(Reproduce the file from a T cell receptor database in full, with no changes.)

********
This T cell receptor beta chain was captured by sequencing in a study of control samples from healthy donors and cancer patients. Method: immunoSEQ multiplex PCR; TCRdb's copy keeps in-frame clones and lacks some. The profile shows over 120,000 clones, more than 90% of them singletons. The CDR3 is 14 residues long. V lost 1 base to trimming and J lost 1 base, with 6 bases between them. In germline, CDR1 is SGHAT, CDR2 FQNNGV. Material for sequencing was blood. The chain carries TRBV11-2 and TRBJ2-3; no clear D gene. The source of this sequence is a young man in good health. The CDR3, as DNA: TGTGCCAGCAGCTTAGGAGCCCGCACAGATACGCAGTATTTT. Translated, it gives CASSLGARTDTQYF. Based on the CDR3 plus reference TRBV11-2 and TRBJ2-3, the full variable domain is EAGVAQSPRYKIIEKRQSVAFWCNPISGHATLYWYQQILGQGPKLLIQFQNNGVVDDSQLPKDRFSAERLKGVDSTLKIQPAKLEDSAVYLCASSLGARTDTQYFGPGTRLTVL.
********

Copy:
This T cell receptor beta chain was captured by sequencing in a study of control samples from healthy donors and cancer patients. Method: immunoSEQ multiplex PCR; TCRdb's copy keeps in-frame clones and lacks some. The profile shows over 120,000 clones, more than 90% of them singletons. The CDR3 is 14 residues long. V lost 1 base to trimming and J lost 1 base, with 6 bases between them. In germline, CDR1 is SGHAT, CDR2 FQNNGV. Material for sequencing was blood. The chain carries TRBV11-2 and TRBJ2-3; no clear D gene. The source of this sequence is a young man in good health. The CDR3, as DNA: TGTGCCAGCAGCTTAGGAGCCCGCACAGATACGCAGTATTTT. Translated, it gives CASSLGARTDTQYF. Based on the CDR3 plus reference TRBV11-2 and TRBJ2-3, the full variable domain is EAGVAQSPRYKIIEKRQSVAFWCNPISGHATLYWYQQILGQGPKLLIQFQNNGVVDDSQLPKDRFSAERLKGVDSTLKIQPAKLEDSAVYLCASSLGARTDTQYFGPGTRLTVL.